AFG brings concerns direct to policymakers

by Madison Utley03 Jul 2020

Speaking in front of the parliamentary committee called to “scrutinise the financial advice sector” earlier this week, AFG CEO David Bailey outlined two significant topical industry concerns to those gathered.  

While Bailey made it clear he welcomed the imminent best interests duty (BID), and explained AFG is “well advanced” in implementing the changes necessary to ensure compliance, he also took a stand for broker remuneration, stressing that the combination of upfront and trail is essential to meeting BID obligations.

“The role of the broker has never been better illustrated than during the COVID‐19 pandemic and the dislocation to the economy and the lives of Australian mortgage holders,” he said.

“Banks being forced to close branches and redirect call centre staff towards dealing with hardship cases has meant that brokers have been spending more and more time working through the options for clients affected by job losses or wage reductions.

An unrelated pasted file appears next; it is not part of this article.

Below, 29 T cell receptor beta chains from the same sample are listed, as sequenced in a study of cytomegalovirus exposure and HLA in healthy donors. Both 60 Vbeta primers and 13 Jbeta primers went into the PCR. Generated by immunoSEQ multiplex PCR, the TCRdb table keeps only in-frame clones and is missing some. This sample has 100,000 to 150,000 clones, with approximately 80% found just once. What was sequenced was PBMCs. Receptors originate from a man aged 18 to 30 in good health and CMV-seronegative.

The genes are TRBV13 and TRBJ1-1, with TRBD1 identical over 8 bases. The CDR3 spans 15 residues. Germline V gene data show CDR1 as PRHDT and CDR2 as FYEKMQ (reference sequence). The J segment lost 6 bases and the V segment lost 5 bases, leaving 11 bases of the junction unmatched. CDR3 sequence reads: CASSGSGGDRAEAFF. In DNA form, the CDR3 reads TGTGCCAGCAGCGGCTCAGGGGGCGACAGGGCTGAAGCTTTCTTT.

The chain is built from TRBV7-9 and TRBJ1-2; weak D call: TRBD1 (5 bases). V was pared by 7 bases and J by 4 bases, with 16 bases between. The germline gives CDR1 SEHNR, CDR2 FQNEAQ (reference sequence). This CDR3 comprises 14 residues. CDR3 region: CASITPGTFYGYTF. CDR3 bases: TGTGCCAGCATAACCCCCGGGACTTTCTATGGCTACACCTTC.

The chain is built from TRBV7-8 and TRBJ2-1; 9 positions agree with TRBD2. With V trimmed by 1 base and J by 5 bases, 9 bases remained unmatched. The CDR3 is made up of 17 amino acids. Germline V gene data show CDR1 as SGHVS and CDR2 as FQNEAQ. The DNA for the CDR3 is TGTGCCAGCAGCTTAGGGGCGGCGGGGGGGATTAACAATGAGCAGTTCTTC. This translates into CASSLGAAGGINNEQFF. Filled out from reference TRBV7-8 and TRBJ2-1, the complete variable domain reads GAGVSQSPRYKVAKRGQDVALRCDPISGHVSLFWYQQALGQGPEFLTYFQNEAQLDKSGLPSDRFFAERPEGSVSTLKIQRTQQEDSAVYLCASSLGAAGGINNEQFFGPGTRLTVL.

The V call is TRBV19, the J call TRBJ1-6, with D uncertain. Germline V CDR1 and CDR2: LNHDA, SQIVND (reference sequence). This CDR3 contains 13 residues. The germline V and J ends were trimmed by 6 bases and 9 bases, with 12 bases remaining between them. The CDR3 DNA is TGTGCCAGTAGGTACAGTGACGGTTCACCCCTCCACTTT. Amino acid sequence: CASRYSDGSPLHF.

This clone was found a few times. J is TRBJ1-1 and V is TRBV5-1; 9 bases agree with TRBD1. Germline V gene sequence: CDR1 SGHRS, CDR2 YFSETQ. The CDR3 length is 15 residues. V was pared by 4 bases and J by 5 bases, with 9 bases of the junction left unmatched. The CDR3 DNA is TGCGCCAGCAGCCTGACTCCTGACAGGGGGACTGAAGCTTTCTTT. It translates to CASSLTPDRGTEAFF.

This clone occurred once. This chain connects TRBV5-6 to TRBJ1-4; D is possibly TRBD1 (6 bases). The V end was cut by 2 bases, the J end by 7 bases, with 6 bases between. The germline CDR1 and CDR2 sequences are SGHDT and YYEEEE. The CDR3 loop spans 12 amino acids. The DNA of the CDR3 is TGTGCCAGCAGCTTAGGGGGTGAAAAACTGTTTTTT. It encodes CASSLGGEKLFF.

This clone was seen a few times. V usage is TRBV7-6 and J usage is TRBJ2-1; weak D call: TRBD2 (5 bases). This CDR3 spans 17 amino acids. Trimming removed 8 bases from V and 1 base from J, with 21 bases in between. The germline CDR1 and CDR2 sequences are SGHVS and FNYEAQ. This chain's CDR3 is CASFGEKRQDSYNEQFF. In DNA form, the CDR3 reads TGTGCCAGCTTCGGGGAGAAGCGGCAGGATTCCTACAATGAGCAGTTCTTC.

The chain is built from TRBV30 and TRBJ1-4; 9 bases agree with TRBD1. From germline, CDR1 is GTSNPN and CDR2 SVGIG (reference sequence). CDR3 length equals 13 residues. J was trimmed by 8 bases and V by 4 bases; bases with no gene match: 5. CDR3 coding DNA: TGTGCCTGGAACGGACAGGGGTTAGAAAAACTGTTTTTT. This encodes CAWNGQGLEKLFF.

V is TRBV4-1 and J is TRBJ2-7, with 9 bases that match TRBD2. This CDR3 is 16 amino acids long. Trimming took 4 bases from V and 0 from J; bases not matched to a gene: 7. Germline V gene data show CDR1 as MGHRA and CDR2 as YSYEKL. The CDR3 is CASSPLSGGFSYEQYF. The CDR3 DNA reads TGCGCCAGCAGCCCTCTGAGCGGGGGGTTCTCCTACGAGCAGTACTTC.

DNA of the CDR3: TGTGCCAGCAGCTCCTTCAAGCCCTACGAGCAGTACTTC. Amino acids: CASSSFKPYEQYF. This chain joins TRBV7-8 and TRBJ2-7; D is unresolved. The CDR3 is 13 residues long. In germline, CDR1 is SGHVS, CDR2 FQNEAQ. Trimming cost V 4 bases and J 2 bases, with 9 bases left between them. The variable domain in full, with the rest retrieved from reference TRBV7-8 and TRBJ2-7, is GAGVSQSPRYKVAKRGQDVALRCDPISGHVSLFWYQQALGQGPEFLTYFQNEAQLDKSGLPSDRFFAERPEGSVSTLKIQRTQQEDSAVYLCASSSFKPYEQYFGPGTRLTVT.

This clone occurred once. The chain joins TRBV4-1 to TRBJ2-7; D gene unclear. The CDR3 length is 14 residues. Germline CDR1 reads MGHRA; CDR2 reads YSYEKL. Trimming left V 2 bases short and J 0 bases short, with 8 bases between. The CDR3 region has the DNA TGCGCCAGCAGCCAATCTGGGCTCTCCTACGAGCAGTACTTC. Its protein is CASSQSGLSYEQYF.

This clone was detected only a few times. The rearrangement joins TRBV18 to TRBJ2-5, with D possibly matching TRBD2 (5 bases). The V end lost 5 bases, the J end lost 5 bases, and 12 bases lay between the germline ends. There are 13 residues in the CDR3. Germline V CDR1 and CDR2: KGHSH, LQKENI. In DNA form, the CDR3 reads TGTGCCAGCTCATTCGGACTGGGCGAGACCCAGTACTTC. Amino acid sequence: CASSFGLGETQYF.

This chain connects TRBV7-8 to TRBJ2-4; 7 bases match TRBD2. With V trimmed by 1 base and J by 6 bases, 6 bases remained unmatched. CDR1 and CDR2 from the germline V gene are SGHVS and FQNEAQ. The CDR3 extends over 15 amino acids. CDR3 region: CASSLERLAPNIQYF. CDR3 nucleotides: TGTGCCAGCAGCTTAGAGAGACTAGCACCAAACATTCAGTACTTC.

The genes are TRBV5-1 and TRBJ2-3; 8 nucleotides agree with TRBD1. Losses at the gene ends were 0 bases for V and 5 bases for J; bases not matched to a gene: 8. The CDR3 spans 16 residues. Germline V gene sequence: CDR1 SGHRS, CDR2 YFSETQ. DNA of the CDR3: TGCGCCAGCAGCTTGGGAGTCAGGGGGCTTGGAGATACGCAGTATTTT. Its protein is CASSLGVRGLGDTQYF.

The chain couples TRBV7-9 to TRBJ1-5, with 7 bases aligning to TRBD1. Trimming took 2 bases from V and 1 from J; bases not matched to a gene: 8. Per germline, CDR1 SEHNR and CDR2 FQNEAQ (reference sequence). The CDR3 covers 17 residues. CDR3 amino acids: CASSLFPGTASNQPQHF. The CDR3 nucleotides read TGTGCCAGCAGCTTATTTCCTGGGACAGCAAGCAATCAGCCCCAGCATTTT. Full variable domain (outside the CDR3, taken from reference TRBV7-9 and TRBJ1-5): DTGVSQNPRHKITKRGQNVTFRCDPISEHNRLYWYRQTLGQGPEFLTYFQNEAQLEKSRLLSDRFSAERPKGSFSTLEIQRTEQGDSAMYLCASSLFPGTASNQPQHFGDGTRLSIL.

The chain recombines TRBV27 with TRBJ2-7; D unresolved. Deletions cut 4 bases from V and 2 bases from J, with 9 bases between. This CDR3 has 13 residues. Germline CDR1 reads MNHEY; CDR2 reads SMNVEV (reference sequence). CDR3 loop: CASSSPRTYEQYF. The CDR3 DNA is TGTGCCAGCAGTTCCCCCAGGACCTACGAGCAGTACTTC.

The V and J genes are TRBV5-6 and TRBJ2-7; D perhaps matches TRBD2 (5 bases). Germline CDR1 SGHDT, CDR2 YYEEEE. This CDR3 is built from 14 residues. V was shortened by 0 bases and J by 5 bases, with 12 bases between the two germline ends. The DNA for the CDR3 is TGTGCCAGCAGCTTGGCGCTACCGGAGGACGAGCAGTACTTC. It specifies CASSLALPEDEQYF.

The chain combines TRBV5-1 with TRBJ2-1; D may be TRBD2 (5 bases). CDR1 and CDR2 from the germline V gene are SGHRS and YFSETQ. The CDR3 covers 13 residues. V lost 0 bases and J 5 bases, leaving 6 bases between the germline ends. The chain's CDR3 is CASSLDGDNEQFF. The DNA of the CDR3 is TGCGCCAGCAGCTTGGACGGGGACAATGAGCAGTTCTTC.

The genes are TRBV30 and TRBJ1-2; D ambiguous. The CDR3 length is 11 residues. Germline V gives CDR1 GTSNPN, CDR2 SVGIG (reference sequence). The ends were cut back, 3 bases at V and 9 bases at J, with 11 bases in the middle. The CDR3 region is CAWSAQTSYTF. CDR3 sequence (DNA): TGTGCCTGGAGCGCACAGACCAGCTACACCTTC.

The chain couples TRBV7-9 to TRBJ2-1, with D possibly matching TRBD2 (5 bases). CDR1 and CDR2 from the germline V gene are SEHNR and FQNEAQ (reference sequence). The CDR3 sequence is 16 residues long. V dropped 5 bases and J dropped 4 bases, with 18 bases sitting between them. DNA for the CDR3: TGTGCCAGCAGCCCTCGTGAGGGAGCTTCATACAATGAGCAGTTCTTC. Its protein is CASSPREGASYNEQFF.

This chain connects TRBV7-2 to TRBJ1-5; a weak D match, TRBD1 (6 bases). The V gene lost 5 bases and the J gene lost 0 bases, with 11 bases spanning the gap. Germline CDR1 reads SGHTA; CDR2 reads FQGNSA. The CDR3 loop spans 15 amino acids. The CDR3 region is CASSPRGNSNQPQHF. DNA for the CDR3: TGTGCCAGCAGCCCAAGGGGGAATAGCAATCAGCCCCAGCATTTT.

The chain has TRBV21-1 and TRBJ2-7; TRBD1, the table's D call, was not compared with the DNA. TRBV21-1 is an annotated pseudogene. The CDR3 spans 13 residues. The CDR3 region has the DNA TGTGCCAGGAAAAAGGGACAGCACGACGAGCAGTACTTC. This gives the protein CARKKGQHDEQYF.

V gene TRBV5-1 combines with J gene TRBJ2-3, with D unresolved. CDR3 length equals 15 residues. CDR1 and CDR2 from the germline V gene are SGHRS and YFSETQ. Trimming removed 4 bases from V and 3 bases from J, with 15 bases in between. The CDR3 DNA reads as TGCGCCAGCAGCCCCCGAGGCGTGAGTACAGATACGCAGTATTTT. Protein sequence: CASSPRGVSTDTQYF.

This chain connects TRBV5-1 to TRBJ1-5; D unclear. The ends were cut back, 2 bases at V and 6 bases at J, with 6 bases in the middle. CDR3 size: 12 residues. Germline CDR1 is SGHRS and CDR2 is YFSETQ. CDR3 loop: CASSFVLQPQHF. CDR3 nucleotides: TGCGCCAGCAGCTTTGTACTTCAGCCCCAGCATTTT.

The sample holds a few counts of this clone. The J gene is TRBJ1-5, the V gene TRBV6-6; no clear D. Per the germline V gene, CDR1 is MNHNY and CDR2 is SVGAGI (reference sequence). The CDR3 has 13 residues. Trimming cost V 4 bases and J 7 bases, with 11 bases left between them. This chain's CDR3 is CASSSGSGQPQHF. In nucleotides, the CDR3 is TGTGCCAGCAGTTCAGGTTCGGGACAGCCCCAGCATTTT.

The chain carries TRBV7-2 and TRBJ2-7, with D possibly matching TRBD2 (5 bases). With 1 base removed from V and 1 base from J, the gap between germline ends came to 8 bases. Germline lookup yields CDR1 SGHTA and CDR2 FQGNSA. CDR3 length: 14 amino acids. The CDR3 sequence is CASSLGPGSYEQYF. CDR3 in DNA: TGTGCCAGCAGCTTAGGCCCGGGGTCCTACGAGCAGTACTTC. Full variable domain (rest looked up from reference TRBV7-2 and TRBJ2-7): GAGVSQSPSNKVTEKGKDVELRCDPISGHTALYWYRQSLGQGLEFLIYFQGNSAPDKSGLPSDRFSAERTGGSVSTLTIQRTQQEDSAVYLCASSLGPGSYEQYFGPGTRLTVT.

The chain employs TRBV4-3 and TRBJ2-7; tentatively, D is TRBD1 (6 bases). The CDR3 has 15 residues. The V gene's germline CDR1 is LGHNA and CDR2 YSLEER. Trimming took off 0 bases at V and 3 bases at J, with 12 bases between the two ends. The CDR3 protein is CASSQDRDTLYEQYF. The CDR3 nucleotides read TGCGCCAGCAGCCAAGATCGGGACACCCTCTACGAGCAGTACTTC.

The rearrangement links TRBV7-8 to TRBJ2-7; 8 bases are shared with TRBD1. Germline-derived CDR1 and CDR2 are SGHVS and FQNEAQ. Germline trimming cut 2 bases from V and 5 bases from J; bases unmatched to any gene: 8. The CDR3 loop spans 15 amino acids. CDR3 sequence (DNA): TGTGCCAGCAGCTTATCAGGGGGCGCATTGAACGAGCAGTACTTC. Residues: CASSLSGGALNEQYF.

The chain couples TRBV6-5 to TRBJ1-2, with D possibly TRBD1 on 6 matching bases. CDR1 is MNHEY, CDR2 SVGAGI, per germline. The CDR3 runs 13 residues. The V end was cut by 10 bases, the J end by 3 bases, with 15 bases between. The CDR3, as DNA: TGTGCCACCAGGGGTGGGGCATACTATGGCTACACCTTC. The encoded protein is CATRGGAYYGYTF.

“Our brokers have never been busier and are working with their own uncertainties as small business operators and employers in their own right, trying to navigate these uncertain times.

“This work is able to be provided due to the existing remuneration structure which is balanced between an upfront and ongoing trail payments from lenders,” he emphasised.

Bailey also highlighted that, over the past few months, there has been a significant shift in business back towards the country’s major lenders, with the big four now sitting at approximately 70% market share, up from 53% in February.

“The major banks have used their balance sheet strength to take back market share from the non‐major lenders,” Bailey explained.

“The offers being made to consumers by the majors meant it was in the consumers’ interests for the broker to recommend a move to the major lenders. Whether this shift is in the long-term interests of a competitive lending market is uncertain. When we come through the other side of the current crisis, the maintenance of competition and choice for products across a broad number of lenders is an important cornerstone of an effective lending market that Australian consumers and businesses should be able to depend upon.

“We look forward to continuing to work with the government to ensure the effective force mortgage brokers deliver to competition, choice and lower borrowing costs is maintained," he finished.